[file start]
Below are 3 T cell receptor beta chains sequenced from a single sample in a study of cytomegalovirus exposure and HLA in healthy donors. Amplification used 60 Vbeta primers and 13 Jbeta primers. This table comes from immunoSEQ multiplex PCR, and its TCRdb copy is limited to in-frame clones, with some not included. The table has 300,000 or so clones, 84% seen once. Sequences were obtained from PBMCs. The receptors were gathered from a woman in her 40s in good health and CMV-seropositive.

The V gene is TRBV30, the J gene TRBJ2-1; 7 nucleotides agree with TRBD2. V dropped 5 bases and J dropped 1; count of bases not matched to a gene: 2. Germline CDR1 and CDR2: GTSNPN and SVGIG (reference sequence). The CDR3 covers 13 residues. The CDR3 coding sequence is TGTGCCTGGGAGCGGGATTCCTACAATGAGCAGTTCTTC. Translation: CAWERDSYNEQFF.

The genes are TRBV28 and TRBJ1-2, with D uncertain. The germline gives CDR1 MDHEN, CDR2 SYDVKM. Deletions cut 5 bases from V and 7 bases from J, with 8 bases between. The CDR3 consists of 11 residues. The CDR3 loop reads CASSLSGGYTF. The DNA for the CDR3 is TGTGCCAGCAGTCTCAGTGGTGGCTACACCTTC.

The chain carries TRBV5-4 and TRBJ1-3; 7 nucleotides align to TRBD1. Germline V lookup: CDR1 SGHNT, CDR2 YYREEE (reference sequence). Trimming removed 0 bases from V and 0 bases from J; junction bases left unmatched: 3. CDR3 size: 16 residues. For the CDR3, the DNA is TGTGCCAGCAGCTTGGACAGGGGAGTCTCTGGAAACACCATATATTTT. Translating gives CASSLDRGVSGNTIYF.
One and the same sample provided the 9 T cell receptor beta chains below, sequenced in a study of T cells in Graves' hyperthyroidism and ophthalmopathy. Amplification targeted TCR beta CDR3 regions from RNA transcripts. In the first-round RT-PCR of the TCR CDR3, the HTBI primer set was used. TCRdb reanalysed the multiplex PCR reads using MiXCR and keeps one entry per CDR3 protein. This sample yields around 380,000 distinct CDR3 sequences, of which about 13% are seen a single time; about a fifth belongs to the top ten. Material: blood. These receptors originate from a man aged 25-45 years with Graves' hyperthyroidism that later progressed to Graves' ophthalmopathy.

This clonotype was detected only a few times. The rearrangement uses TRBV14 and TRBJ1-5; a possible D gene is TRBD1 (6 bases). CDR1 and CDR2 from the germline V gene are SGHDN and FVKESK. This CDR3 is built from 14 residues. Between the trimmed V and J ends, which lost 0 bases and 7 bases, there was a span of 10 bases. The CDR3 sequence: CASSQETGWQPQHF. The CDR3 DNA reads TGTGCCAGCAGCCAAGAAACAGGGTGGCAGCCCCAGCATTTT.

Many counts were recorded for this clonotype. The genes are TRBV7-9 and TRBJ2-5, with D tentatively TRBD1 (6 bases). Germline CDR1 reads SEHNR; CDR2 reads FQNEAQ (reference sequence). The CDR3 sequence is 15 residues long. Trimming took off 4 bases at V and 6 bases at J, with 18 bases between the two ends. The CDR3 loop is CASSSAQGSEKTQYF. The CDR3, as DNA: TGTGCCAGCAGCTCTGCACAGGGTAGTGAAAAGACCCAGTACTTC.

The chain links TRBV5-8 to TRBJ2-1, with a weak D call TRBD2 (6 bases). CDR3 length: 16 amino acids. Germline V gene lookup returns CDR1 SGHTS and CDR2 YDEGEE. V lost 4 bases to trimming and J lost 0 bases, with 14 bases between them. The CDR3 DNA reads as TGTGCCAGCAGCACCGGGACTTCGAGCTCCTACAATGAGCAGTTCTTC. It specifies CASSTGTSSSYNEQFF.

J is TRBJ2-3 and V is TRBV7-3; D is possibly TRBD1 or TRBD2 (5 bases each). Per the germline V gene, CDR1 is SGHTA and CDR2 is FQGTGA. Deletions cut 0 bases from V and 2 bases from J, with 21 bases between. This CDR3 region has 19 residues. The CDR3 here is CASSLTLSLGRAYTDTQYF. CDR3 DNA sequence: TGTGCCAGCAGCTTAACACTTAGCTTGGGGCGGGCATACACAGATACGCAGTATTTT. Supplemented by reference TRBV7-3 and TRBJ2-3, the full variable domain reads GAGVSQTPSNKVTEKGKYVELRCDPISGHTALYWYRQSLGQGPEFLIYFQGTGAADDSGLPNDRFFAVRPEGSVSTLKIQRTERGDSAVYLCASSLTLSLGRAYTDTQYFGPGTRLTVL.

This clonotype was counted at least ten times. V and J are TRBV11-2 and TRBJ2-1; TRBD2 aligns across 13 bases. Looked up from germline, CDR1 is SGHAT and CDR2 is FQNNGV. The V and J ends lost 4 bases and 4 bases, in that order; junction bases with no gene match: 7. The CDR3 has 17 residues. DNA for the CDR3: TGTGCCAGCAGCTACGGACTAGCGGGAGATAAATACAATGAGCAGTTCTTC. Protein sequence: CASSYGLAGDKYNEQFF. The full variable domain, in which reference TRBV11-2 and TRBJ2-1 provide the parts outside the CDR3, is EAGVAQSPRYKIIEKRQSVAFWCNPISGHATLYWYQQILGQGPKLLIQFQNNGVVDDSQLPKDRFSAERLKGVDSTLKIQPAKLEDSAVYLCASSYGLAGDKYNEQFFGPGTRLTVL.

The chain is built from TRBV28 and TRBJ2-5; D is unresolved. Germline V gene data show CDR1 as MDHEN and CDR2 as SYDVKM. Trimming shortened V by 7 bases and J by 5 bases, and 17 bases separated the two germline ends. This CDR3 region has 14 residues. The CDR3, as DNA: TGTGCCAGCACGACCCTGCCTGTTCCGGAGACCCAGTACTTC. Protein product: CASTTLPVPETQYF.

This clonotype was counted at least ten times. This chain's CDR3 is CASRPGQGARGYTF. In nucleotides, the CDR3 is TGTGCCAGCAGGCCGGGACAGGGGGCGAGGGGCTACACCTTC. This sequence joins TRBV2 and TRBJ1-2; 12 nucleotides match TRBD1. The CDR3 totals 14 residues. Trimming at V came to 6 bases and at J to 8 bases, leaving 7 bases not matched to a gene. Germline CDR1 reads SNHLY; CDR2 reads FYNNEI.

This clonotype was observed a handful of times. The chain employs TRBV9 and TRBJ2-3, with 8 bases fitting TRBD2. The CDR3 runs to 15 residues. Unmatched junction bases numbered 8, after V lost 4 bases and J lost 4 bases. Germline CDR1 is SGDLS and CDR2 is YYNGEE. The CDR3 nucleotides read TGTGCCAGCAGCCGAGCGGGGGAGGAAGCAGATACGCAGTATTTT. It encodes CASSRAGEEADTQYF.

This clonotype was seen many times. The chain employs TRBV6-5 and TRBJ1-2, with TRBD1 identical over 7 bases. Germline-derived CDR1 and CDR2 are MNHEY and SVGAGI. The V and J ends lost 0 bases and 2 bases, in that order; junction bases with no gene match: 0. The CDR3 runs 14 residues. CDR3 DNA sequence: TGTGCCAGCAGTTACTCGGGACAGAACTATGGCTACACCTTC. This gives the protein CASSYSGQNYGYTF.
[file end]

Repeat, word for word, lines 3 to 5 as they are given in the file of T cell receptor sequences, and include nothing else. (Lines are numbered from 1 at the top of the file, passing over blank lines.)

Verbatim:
The genes are TRBV28 and TRBJ1-2, with D uncertain. The germline gives CDR1 MDHEN, CDR2 SYDVKM. Deletions cut 5 bases from V and 7 bases from J, with 8 bases between. The CDR3 consists of 11 residues. The CDR3 loop reads CASSLSGGYTF. The DNA for the CDR3 is TGTGCCAGCAGTCTCAGTGGTGGCTACACCTTC.

The chain carries TRBV5-4 and TRBJ1-3; 7 nucleotides align to TRBD1. Germline V lookup: CDR1 SGHNT, CDR2 YYREEE (reference sequence). Trimming removed 0 bases from V and 0 bases from J; junction bases left unmatched: 3. CDR3 size: 16 residues. For the CDR3, the DNA is TGTGCCAGCAGCTTGGACAGGGGAGTCTCTGGAAACACCATATATTTT. Translating gives CASSLDRGVSGNTIYF.
One and the same sample provided the 9 T cell receptor beta chains below, sequenced in a study of T cells in Graves' hyperthyroidism and ophthalmopathy. Amplification targeted TCR beta CDR3 regions from RNA transcripts. In the first-round RT-PCR of the TCR CDR3, the HTBI primer set was used. TCRdb reanalysed the multiplex PCR reads using MiXCR and keeps one entry per CDR3 protein. This sample yields around 380,000 distinct CDR3 sequences, of which about 13% are seen a single time; about a fifth belongs to the top ten. Material: blood. These receptors originate from a man aged 25-45 years with Graves' hyperthyroidism that later progressed to Graves' ophthalmopathy.